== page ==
Do masks help protect you from wildfire smoke?
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Do masks help protect you from wildfire smoke?

Dec 27, 2023

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As wildfires scorch Canada and smoke blankets the United States from Minnesota to New England and south to Florida, millions of people are under air-quality alerts.

Face masks — the same kind used in the COVID-19 pandemic — can help protect people from dangerously polluted air, say health experts.

But choose a good quality mask, they caution.

"N95 masks are the type of face covering protection that I would recommend for somebody who is outside during the air pollution caused by wildfires," Marina Vance, PhD, an assistant professor in the environmental engineering program at the University of Colorado, Boulder, told Healthline.

Masks that are rated KN95 are also effective, according to Vance, who has tested the masks in her laboratory. "These are both very efficient masks; I would trust them both," Vance added.

Simple cloth masks, scarves and other cheap alternatives aren't effective at filtering out the small particles in smoke.

Small particulate matter in the smoke is "where a lot of the toxic stuff lives," John Granton, a respirologist at Toronto General Hospital, told Yahoo Canada.

"That's not filtered by your upper airway, that gets access to your lower airway and into your bloodstream even — and that's where the danger lies," Dr. Granton said.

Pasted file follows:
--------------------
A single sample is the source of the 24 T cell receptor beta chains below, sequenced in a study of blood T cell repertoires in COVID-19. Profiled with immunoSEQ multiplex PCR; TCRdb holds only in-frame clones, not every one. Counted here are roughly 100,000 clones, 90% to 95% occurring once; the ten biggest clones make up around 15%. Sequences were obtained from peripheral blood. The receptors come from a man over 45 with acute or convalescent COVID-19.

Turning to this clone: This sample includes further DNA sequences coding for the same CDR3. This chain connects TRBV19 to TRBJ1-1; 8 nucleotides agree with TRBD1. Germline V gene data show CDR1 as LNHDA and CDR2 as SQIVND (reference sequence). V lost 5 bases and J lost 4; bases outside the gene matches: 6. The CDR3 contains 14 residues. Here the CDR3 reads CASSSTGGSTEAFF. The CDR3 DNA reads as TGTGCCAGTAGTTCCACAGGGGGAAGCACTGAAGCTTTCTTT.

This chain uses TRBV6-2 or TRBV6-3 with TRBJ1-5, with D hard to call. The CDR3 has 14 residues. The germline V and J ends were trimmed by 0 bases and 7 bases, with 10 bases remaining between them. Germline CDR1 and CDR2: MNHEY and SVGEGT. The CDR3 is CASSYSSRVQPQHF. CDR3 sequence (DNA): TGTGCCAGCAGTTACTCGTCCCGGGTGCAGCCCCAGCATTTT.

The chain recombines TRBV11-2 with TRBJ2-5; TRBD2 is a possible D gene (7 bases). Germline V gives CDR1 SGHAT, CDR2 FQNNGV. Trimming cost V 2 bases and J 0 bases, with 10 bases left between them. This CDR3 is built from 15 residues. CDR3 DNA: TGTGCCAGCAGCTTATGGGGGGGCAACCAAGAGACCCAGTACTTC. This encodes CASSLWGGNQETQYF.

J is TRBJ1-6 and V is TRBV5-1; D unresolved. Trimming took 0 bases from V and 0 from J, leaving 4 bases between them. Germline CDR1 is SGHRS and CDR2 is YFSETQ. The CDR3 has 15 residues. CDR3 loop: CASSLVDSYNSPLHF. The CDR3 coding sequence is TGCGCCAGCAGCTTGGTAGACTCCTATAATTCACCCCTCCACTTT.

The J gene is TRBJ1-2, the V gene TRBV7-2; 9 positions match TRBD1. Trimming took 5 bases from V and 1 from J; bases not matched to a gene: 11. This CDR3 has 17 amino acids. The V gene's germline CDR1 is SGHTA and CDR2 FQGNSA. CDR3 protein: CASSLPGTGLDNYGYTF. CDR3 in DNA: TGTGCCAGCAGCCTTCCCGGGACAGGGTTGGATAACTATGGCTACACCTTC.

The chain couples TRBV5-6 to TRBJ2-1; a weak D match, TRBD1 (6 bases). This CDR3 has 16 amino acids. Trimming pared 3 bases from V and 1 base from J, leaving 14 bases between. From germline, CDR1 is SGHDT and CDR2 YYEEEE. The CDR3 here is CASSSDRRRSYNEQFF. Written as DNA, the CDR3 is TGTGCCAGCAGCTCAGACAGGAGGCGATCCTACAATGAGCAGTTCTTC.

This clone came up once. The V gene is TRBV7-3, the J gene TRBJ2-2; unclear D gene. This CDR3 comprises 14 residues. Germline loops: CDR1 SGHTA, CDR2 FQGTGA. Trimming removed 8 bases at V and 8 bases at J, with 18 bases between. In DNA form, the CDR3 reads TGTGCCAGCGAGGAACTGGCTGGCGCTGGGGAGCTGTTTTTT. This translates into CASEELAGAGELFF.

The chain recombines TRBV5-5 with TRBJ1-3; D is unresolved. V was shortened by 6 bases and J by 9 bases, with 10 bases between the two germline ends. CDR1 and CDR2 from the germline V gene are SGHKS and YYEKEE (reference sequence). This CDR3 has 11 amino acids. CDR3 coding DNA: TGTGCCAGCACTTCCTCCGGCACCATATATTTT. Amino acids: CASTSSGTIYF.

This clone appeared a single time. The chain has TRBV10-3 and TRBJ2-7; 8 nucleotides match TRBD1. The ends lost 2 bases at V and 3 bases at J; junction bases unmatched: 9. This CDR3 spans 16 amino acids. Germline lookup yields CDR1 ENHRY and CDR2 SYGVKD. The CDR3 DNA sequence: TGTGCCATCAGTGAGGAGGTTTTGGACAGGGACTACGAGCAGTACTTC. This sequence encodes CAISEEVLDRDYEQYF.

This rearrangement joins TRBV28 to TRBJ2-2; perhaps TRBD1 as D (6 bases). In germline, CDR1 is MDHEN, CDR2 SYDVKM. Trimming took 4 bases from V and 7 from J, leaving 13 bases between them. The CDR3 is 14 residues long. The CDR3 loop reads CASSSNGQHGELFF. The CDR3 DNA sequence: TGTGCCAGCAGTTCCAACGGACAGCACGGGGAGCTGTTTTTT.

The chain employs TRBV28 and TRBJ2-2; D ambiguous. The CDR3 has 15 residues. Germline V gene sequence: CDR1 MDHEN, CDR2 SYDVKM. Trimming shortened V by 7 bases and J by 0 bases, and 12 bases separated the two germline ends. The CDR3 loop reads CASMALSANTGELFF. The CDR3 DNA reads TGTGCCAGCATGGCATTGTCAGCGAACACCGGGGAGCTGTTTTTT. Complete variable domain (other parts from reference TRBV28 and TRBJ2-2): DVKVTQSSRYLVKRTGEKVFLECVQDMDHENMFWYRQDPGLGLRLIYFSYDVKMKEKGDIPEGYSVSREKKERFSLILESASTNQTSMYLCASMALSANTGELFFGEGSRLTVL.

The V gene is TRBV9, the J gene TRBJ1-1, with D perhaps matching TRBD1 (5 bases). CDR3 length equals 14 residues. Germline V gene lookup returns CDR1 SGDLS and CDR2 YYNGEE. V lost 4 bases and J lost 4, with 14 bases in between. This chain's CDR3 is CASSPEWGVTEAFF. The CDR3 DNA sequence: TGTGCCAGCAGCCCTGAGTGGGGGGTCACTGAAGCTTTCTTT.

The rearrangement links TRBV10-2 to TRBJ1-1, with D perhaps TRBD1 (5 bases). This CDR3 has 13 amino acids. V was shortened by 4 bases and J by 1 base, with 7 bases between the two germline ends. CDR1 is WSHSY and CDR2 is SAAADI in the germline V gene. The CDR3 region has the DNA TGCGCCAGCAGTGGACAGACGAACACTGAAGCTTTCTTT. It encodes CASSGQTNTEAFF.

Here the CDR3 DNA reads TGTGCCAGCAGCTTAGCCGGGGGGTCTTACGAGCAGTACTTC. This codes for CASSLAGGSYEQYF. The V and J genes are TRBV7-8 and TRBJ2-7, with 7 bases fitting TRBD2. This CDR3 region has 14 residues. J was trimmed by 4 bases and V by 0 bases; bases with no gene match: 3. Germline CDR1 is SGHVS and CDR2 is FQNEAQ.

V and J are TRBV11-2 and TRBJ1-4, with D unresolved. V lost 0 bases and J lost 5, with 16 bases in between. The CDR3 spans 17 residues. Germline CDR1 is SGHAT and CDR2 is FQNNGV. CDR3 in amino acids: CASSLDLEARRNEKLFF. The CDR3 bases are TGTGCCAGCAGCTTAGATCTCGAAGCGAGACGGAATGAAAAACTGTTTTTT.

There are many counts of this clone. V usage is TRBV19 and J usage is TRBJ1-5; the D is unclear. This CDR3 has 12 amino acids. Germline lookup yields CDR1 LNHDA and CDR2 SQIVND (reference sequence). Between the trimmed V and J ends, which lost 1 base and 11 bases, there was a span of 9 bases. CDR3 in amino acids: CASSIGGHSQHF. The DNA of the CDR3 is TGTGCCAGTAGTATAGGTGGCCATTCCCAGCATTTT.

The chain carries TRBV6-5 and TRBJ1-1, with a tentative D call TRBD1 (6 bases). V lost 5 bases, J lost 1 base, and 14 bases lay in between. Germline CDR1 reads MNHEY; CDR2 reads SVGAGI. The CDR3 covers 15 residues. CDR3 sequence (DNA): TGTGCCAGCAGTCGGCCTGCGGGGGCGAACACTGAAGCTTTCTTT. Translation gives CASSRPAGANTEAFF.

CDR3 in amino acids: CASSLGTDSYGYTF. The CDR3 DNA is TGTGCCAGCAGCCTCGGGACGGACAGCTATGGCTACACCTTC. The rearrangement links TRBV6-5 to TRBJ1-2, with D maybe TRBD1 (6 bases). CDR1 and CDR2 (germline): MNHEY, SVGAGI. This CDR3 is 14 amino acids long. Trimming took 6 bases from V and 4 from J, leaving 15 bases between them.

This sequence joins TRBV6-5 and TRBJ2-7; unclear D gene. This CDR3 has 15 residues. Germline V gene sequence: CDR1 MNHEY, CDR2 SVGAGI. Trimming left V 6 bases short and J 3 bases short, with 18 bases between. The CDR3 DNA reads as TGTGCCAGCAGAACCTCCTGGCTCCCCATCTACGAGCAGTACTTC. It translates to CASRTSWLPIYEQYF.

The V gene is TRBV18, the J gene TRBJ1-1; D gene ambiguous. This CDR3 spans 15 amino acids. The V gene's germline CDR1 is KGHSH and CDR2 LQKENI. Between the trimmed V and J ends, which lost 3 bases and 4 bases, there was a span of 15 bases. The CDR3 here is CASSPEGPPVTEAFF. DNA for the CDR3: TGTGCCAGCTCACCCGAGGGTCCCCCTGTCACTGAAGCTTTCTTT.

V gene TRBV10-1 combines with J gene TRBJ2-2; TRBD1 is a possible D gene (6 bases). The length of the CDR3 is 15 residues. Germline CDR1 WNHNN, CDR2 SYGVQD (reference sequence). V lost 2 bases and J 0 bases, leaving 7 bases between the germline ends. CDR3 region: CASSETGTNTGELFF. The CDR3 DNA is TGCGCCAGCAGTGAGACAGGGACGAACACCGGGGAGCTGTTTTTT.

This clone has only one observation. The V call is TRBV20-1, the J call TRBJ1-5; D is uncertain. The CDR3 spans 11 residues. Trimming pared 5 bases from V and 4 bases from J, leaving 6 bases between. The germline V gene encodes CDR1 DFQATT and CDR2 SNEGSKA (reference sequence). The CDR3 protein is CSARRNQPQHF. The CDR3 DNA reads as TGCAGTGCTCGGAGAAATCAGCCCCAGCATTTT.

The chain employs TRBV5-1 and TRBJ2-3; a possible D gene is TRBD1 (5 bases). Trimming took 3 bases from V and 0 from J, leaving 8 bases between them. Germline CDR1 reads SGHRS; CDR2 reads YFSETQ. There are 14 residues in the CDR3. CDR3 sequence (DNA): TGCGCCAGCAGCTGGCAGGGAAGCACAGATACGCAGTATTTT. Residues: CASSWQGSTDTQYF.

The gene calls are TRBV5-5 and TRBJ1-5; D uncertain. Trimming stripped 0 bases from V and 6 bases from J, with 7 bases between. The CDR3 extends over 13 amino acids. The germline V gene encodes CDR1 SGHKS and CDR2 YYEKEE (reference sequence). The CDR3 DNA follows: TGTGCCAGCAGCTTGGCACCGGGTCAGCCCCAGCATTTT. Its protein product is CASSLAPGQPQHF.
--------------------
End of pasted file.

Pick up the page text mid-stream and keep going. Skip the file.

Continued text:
"That can cause asthma attacks, can cause heart attacks, can contribute to hospitalizations and has long-term health outcomes," Dr. Granton added.

It's also important to wear the mask correctly: It should cover your nose and chin and sit tightly on your face, according to the Washington State Department of Health.

In their factsheet "Wildfire Smoke and Face Masks," the agency also warns that surgical masks and paper masks with a single strap "will not protect your lungs from wildfire smoke."

Additionally, a mask should be thrown out after it's used a few times. N95 masks aren't meant to be reused, even if they’re cleaned, because they become less effective after each use.

Young children and people with respiratory illnesses like chronic pulmonary obstructive disease, asthma or other conditions may need to take special health precautions, including evacuating an area that's under an air-quality alert.

New York City's air has been heavily polluted by thick smoke from Canadian wildfires burning hundreds of miles away.

NYC Mayor Eric Adams warned residents to stay inside to avoid exposure.

The haze wafting in from Quebec poses a threat "even to healthy adults."

New York's air quality has become some of the worst in the world as the ominous orange smog from wildfires near Quebec, British Columbia and Nova Scotia continues to settle over the region, according to IQair.

​​The air quality is expected to remain hazardous through the weekend.

If you don't need to go outside, then don't. "Most people recommend staying indoors as much as possible and not exercising or doing things outside," Dr. Granton said.

Indoors, Vance recommends using an air purifier with a HEPA filter. Other suggestions include sealing windows, setting air conditioners to recirculate indoor air and checking that smoke and carbon monoxide alarms are working correctly.

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